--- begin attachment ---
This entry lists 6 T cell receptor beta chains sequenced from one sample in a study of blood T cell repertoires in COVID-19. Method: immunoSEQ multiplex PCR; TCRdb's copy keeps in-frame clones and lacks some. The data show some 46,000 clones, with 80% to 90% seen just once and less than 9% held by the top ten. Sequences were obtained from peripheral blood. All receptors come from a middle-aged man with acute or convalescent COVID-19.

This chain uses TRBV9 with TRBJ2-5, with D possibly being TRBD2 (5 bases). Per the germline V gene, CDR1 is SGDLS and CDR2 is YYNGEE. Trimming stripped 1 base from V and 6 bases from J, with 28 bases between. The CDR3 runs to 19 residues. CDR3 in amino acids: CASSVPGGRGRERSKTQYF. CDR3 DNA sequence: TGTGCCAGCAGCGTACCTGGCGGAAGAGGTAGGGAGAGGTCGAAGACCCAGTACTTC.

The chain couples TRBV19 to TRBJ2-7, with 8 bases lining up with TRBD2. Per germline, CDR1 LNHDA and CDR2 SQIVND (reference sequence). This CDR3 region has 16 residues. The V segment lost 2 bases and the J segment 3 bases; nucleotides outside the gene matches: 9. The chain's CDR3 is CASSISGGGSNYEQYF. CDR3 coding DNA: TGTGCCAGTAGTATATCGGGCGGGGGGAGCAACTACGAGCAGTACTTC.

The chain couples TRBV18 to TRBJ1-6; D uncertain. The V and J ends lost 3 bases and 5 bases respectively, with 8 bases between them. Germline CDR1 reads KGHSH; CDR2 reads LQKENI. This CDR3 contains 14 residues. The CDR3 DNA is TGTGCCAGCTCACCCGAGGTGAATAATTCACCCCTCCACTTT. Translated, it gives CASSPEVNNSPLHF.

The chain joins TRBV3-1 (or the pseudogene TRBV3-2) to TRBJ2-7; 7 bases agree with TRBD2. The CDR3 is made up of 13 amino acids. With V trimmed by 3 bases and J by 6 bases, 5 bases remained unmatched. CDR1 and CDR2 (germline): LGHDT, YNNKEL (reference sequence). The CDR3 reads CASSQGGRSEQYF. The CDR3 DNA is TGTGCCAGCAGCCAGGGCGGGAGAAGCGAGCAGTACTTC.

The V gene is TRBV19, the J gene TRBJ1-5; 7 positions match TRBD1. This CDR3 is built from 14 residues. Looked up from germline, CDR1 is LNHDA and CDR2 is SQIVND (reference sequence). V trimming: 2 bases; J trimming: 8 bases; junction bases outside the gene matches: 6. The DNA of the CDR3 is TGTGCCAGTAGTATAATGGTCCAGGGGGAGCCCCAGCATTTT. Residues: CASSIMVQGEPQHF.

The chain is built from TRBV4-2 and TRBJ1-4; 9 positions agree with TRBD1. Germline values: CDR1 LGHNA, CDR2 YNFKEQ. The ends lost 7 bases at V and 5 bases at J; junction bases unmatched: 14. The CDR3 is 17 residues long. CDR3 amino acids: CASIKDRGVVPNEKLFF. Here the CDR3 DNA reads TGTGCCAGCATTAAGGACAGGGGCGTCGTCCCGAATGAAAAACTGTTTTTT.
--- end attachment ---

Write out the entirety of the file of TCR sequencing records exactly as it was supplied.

This entry lists 6 T cell receptor beta chains sequenced from one sample in a study of blood T cell repertoires in COVID-19. Method: immunoSEQ multiplex PCR; TCRdb's copy keeps in-frame clones and lacks some. The data show some 46,000 clones, with 80% to 90% seen just once and less than 9% held by the top ten. Sequences were obtained from peripheral blood. All receptors come from a middle-aged man with acute or convalescent COVID-19.

This chain uses TRBV9 with TRBJ2-5, with D possibly being TRBD2 (5 bases). Per the germline V gene, CDR1 is SGDLS and CDR2 is YYNGEE. Trimming stripped 1 base from V and 6 bases from J, with 28 bases between. The CDR3 runs to 19 residues. CDR3 in amino acids: CASSVPGGRGRERSKTQYF. CDR3 DNA sequence: TGTGCCAGCAGCGTACCTGGCGGAAGAGGTAGGGAGAGGTCGAAGACCCAGTACTTC.

The chain couples TRBV19 to TRBJ2-7, with 8 bases lining up with TRBD2. Per germline, CDR1 LNHDA and CDR2 SQIVND (reference sequence). This CDR3 region has 16 residues. The V segment lost 2 bases and the J segment 3 bases; nucleotides outside the gene matches: 9. The chain's CDR3 is CASSISGGGSNYEQYF. CDR3 coding DNA: TGTGCCAGTAGTATATCGGGCGGGGGGAGCAACTACGAGCAGTACTTC.

The chain couples TRBV18 to TRBJ1-6; D uncertain. The V and J ends lost 3 bases and 5 bases respectively, with 8 bases between them. Germline CDR1 reads KGHSH; CDR2 reads LQKENI. This CDR3 contains 14 residues. The CDR3 DNA is TGTGCCAGCTCACCCGAGGTGAATAATTCACCCCTCCACTTT. Translated, it gives CASSPEVNNSPLHF.

The chain joins TRBV3-1 (or the pseudogene TRBV3-2) to TRBJ2-7; 7 bases agree with TRBD2. The CDR3 is made up of 13 amino acids. With V trimmed by 3 bases and J by 6 bases, 5 bases remained unmatched. CDR1 and CDR2 (germline): LGHDT, YNNKEL (reference sequence). The CDR3 reads CASSQGGRSEQYF. The CDR3 DNA is TGTGCCAGCAGCCAGGGCGGGAGAAGCGAGCAGTACTTC.

The V gene is TRBV19, the J gene TRBJ1-5; 7 positions match TRBD1. This CDR3 is built from 14 residues. Looked up from germline, CDR1 is LNHDA and CDR2 is SQIVND (reference sequence). V trimming: 2 bases; J trimming: 8 bases; junction bases outside the gene matches: 6. The DNA of the CDR3 is TGTGCCAGTAGTATAATGGTCCAGGGGGAGCCCCAGCATTTT. Residues: CASSIMVQGEPQHF.

The chain is built from TRBV4-2 and TRBJ1-4; 9 positions agree with TRBD1. Germline values: CDR1 LGHNA, CDR2 YNFKEQ. The ends lost 7 bases at V and 5 bases at J; junction bases unmatched: 14. The CDR3 is 17 residues long. CDR3 amino acids: CASIKDRGVVPNEKLFF. Here the CDR3 DNA reads TGTGCCAGCATTAAGGACAGGGGCGTCGTCCCGAATGAAAAACTGTTTTTT.